Rosenfeld Porcini hosts “The Foundation”, the first solo exhibition in the UK by Dutch artist Levi Van Veluw.
The show encompasses the artist’s multi-disciplinary practice which spans large scale installation, drawings, video, sculpture and photography and follows on from his much acclaimed solo show – entitled ‘The Relativity of Matter’ – at the Marres House for Contemporary Culture in Maastricht. On the occasion of this gargantuan undertaking, Van Veluw had been working for more than a year on an immersive installation consisting of constructing a building within the period building of the museum. Visitors entered alone into this alternative reality.
From room to room, the person is plunged into an ever stranger world and confronted by seemingly different forms of primal matter. Levi’s two long-term previous projects, ‘The Origin of the Beginning’ and ‘The Collapse of Cohesion’ represent previous instalments in the artist’s fascination with creating parallel universes. Elements of fantasy, order and loss of control are a substantial continuum in his work. Van Veluw’s ambitious projects to date have all been inspired by the underlying tension between our desire for a regulated universe and the rational impossibility of total control. The dynamic of this quandary stands at the very heart of his practice.
On the same note, ‘The Foundation’ explores the mind set of a collector whose maniacal attempts to control his universe through collecting are frustrated by the plurality of forms inherent to the matter he is struggling to dominate. The pivotal work from which, like a tree, all other branches grow, is a voluminous container that entirely occupies a consistent area of the gallery space. Penetrating this mysterious environment, one is enveloped in a dimly lit, claustrophobic world, surrounded by a myriad of objects representing some primeval form of matter awaiting classification. A chair and a desk allude to an absent protagonist. This all-encompassing experience leads into the exploration of a parallel cosmos where sculptures and drawings give added depth to this unfamiliar and at times surreal reality. A group of compellingly enigmatic drawings echoing undefined Aztec-like architectural landscapes and an uninhabited workplace, reinforces one’s quest for the notion of perfection within an orderly, systematic structure. Nevertheless, perfection in its fulfilling completion is nowhere to be encountered.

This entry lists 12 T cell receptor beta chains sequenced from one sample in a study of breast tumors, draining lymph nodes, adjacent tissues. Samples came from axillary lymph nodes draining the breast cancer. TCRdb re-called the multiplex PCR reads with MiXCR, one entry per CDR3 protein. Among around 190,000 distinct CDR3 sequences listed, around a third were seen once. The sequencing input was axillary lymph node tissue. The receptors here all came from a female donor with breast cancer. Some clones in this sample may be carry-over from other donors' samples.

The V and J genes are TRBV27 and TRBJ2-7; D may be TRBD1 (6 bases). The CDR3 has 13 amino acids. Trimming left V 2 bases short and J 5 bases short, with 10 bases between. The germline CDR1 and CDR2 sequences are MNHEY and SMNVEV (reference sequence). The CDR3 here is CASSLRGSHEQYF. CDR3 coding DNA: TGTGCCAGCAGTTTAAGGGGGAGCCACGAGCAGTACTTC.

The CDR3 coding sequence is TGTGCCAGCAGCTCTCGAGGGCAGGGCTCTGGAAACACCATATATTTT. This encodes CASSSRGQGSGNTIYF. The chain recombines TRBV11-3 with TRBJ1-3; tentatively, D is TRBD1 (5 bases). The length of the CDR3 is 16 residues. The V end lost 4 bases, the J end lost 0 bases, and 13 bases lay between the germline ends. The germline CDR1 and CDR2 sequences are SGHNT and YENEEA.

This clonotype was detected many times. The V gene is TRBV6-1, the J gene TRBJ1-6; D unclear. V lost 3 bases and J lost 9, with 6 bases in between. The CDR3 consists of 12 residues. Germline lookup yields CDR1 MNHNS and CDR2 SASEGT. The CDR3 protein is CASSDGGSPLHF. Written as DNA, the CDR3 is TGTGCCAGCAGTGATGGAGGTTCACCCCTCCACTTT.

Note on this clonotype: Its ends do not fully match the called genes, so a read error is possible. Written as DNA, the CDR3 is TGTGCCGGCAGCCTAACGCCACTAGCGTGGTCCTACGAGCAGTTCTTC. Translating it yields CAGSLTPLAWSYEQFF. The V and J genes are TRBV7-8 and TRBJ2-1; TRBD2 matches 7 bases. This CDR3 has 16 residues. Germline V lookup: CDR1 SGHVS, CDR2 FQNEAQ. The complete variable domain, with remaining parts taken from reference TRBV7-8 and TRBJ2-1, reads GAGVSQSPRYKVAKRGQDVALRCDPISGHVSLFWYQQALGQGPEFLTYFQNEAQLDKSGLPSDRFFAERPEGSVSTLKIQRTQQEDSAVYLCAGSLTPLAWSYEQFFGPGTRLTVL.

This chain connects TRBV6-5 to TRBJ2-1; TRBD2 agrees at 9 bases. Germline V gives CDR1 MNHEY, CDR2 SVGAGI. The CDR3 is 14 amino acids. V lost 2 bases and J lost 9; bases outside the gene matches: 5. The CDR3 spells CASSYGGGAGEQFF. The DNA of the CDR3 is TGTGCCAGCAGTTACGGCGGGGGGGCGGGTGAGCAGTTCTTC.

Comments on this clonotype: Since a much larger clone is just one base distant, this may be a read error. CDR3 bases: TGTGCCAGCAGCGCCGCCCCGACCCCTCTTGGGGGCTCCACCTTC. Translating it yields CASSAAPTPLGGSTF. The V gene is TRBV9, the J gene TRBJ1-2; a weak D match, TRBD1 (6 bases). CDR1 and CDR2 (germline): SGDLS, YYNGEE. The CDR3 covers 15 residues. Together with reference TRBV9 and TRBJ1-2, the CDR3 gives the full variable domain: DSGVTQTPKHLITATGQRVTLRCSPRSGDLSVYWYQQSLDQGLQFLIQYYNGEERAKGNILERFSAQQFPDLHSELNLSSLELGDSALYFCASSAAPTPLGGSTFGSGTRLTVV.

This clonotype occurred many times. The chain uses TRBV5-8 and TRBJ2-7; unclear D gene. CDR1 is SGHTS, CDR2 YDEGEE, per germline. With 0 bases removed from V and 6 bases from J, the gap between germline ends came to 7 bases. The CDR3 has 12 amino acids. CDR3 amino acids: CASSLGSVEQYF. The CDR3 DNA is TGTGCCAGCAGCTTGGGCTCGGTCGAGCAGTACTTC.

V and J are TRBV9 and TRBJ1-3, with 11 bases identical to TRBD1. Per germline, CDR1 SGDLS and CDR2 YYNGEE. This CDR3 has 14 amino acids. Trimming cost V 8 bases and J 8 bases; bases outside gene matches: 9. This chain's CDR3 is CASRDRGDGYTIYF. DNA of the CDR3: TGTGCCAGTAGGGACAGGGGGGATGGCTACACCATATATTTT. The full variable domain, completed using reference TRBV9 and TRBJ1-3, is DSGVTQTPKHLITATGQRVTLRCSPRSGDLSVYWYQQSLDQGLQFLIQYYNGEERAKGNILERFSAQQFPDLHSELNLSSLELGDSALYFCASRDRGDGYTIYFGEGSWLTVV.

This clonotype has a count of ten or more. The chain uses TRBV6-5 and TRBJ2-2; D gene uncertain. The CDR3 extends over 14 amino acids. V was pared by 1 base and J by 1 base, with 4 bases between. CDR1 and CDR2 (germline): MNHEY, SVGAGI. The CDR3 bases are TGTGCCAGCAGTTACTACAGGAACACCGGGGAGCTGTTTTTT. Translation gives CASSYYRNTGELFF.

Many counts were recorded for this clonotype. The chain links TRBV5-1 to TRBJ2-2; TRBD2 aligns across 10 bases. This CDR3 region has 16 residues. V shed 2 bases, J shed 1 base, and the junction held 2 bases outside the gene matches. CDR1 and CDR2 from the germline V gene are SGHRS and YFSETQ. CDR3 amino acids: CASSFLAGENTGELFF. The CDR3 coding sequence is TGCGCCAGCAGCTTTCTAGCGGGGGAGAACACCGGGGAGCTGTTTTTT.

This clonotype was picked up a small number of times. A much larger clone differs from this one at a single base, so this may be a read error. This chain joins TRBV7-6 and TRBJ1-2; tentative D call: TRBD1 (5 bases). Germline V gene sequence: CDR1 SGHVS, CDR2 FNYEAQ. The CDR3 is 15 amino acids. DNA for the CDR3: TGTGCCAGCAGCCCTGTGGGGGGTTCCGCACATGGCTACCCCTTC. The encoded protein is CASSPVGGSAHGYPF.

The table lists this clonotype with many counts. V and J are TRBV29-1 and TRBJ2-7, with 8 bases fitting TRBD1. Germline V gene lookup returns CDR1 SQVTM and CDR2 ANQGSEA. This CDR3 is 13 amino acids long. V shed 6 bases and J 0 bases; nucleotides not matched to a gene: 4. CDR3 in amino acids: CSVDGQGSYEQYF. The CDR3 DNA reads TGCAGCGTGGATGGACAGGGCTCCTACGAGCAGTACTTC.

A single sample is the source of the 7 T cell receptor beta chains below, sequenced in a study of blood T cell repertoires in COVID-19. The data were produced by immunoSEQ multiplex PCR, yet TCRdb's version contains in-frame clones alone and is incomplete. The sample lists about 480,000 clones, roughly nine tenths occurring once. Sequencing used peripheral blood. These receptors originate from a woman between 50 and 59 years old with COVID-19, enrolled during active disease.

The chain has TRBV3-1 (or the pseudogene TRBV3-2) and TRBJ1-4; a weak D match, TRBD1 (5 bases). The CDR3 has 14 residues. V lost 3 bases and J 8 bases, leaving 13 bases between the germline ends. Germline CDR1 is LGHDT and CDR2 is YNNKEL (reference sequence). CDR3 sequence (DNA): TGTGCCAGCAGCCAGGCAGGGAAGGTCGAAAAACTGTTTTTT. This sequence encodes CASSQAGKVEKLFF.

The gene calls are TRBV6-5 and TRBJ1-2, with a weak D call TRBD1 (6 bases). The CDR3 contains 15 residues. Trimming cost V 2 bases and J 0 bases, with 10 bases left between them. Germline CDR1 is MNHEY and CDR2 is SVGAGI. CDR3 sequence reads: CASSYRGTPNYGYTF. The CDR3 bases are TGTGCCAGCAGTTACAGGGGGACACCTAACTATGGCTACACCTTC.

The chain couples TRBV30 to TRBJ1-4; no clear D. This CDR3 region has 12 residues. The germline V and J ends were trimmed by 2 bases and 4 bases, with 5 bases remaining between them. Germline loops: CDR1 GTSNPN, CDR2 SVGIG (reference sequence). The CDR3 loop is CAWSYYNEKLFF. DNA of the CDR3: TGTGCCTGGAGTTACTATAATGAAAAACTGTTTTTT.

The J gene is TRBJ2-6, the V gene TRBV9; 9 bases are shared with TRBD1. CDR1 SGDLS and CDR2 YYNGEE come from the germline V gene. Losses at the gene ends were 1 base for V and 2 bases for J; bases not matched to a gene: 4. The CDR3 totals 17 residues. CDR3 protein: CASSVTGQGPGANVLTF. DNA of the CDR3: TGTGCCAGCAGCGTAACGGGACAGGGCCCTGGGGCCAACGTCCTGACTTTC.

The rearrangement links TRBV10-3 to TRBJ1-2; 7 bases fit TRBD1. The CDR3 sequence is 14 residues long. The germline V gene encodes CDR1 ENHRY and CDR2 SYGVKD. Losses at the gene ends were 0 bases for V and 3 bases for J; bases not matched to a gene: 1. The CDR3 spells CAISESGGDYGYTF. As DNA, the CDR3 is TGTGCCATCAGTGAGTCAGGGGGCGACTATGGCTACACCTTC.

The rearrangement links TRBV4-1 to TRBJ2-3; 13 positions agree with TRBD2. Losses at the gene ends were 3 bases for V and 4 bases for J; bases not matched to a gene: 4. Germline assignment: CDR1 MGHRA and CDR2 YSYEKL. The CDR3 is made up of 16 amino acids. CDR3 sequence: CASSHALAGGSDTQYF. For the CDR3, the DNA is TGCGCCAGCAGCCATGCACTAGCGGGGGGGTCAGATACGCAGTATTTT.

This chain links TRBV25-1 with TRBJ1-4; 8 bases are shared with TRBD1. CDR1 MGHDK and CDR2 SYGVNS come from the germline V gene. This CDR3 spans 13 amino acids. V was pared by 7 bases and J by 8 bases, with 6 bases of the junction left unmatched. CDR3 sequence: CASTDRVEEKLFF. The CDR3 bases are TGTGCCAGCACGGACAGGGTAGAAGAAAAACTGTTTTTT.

The permanent sense of unease is augmented by unique series of sculptures which range from arabesque-influenced wall pieces to deserted desks containing layers of the same unclassified matter echoed in the installation. We search in vain for the architect/collector who will lift the veil and enable us to make this world ours. Yet, although the signs of his/her presence abound, Van Veluw leaves him tantalisingly absent.